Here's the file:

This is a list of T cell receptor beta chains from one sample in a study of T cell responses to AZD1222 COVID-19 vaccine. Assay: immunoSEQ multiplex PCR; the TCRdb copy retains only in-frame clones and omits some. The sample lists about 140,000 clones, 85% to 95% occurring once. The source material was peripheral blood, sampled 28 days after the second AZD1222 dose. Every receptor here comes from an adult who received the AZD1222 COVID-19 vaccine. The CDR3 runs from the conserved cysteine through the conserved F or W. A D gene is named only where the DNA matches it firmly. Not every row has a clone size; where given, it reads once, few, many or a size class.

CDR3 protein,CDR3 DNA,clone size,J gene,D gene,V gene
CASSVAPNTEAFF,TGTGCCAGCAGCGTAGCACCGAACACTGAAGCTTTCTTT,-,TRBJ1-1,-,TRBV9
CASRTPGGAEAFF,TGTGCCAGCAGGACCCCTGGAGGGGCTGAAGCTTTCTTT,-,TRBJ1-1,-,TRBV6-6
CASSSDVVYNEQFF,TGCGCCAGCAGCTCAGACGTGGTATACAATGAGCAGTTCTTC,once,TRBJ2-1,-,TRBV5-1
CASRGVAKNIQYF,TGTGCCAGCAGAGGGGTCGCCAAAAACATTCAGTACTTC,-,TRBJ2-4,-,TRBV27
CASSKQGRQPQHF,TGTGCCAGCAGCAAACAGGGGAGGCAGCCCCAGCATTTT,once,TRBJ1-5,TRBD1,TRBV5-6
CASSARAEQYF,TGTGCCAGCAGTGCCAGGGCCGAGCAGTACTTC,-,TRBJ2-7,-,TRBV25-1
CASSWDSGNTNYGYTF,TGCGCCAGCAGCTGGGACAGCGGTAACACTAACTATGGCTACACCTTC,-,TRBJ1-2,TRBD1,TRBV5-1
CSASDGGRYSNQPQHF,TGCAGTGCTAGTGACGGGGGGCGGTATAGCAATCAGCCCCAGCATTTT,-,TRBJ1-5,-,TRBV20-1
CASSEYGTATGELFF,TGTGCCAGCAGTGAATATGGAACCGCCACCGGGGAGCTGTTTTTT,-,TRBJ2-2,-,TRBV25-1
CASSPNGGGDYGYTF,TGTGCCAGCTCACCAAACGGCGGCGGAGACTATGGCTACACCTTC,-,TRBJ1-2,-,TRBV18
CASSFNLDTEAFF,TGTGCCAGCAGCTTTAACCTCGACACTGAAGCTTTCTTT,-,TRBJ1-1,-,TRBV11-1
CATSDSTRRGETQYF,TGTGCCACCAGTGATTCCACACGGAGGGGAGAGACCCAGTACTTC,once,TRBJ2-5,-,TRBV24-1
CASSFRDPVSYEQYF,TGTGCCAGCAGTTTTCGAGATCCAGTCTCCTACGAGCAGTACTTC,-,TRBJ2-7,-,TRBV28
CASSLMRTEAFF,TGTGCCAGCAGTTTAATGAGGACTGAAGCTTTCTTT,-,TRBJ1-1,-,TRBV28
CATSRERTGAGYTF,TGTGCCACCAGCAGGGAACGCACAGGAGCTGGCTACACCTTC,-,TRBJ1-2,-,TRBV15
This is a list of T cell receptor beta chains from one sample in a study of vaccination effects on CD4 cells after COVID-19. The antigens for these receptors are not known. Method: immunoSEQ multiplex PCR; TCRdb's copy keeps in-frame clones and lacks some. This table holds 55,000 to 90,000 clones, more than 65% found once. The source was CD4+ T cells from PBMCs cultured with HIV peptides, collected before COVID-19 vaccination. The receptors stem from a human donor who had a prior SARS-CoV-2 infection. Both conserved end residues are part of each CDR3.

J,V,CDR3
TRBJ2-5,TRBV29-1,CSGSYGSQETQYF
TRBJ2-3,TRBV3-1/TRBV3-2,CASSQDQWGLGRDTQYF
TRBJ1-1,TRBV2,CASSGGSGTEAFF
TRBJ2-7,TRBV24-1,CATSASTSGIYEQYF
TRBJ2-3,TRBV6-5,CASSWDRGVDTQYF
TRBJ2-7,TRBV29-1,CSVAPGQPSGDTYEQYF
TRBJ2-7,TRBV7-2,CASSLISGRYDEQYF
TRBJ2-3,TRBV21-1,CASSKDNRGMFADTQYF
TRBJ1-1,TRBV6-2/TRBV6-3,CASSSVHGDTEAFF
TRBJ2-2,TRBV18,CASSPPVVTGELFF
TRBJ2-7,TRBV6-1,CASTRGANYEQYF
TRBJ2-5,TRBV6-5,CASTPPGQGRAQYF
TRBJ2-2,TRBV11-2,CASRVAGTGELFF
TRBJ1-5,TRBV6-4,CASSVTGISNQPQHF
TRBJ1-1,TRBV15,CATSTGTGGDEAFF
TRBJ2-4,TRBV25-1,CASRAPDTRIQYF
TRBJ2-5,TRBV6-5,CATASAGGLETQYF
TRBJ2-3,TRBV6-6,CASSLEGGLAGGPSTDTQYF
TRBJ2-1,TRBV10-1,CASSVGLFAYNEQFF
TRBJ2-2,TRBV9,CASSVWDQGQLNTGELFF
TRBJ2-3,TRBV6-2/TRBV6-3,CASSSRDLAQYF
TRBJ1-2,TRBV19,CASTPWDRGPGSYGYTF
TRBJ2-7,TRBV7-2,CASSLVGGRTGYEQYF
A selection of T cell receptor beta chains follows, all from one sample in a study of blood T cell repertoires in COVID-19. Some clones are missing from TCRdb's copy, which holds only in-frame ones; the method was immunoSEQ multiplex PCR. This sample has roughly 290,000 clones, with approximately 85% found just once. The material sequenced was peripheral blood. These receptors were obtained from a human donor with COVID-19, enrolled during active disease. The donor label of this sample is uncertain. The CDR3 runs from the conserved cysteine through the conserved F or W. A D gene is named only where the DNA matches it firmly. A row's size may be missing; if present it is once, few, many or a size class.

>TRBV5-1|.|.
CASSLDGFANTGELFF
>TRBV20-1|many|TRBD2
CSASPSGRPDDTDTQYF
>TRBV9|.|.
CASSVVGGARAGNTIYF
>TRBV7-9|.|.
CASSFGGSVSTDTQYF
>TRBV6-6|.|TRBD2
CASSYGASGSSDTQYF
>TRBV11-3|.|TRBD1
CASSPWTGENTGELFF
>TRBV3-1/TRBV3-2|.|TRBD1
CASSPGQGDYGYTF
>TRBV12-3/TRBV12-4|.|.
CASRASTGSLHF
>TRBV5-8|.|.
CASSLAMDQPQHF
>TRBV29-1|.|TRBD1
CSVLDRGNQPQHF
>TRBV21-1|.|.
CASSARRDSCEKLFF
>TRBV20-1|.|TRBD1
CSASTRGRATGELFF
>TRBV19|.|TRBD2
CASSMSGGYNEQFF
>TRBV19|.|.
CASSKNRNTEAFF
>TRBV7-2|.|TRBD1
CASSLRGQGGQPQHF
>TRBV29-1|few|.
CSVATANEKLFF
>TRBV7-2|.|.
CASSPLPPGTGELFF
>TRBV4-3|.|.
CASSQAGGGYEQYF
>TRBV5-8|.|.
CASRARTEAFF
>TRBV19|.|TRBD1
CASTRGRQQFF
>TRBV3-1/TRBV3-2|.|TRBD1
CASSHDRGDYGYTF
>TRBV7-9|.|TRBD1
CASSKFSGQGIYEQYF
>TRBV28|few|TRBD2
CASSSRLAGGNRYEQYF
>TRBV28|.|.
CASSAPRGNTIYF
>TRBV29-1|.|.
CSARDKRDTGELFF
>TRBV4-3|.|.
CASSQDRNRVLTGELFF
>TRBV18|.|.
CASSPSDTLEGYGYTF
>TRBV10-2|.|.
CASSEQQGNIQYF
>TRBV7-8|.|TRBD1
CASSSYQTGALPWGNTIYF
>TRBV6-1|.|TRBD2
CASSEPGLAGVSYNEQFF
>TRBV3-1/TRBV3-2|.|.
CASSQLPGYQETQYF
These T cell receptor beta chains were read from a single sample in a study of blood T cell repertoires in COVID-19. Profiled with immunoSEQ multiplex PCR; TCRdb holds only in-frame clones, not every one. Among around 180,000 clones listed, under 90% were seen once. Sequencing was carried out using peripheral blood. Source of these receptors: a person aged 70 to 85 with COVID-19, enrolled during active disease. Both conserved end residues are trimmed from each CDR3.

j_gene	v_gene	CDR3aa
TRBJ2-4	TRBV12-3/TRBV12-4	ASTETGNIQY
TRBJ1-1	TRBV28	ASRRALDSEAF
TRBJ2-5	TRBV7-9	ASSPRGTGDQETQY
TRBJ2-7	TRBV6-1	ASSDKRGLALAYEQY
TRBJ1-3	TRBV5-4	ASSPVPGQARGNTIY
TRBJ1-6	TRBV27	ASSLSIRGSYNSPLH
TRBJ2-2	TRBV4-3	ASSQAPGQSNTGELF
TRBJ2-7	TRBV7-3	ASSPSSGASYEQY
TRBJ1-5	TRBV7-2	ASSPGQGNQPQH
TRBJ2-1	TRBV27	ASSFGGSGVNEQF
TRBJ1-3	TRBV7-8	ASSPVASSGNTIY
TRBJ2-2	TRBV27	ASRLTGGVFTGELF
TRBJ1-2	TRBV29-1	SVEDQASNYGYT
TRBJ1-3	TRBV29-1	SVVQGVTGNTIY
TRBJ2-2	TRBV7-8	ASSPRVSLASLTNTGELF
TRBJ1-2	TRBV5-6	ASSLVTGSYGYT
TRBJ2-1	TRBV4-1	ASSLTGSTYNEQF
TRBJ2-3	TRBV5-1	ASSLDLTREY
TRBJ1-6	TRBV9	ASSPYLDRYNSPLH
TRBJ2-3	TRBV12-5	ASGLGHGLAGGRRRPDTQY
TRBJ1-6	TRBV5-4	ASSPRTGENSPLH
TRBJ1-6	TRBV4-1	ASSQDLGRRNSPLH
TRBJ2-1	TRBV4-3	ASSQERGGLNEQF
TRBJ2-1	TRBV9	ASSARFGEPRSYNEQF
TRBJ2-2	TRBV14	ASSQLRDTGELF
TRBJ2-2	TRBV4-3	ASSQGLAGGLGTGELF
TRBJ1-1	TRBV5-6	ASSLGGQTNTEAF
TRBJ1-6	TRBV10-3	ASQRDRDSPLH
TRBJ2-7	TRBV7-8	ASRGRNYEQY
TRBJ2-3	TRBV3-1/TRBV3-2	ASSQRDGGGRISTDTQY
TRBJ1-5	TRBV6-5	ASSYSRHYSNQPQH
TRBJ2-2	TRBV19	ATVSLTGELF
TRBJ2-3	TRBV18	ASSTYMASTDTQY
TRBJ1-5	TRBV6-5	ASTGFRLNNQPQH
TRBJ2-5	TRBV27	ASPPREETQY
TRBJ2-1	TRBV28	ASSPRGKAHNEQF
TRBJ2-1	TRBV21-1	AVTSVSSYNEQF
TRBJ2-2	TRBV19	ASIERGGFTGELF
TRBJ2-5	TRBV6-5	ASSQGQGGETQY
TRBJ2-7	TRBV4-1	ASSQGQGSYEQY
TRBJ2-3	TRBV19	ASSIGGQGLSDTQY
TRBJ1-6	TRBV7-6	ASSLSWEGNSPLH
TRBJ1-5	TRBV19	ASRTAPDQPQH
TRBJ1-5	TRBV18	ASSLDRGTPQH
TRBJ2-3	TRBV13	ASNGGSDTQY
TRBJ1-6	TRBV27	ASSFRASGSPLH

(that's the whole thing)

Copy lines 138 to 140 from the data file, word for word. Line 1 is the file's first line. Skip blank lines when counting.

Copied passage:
TRBJ1-5	TRBV6-5	ASSYSRHYSNQPQH
TRBJ2-2	TRBV19	ATVSLTGELF
TRBJ2-3	TRBV18	ASSTYMASTDTQY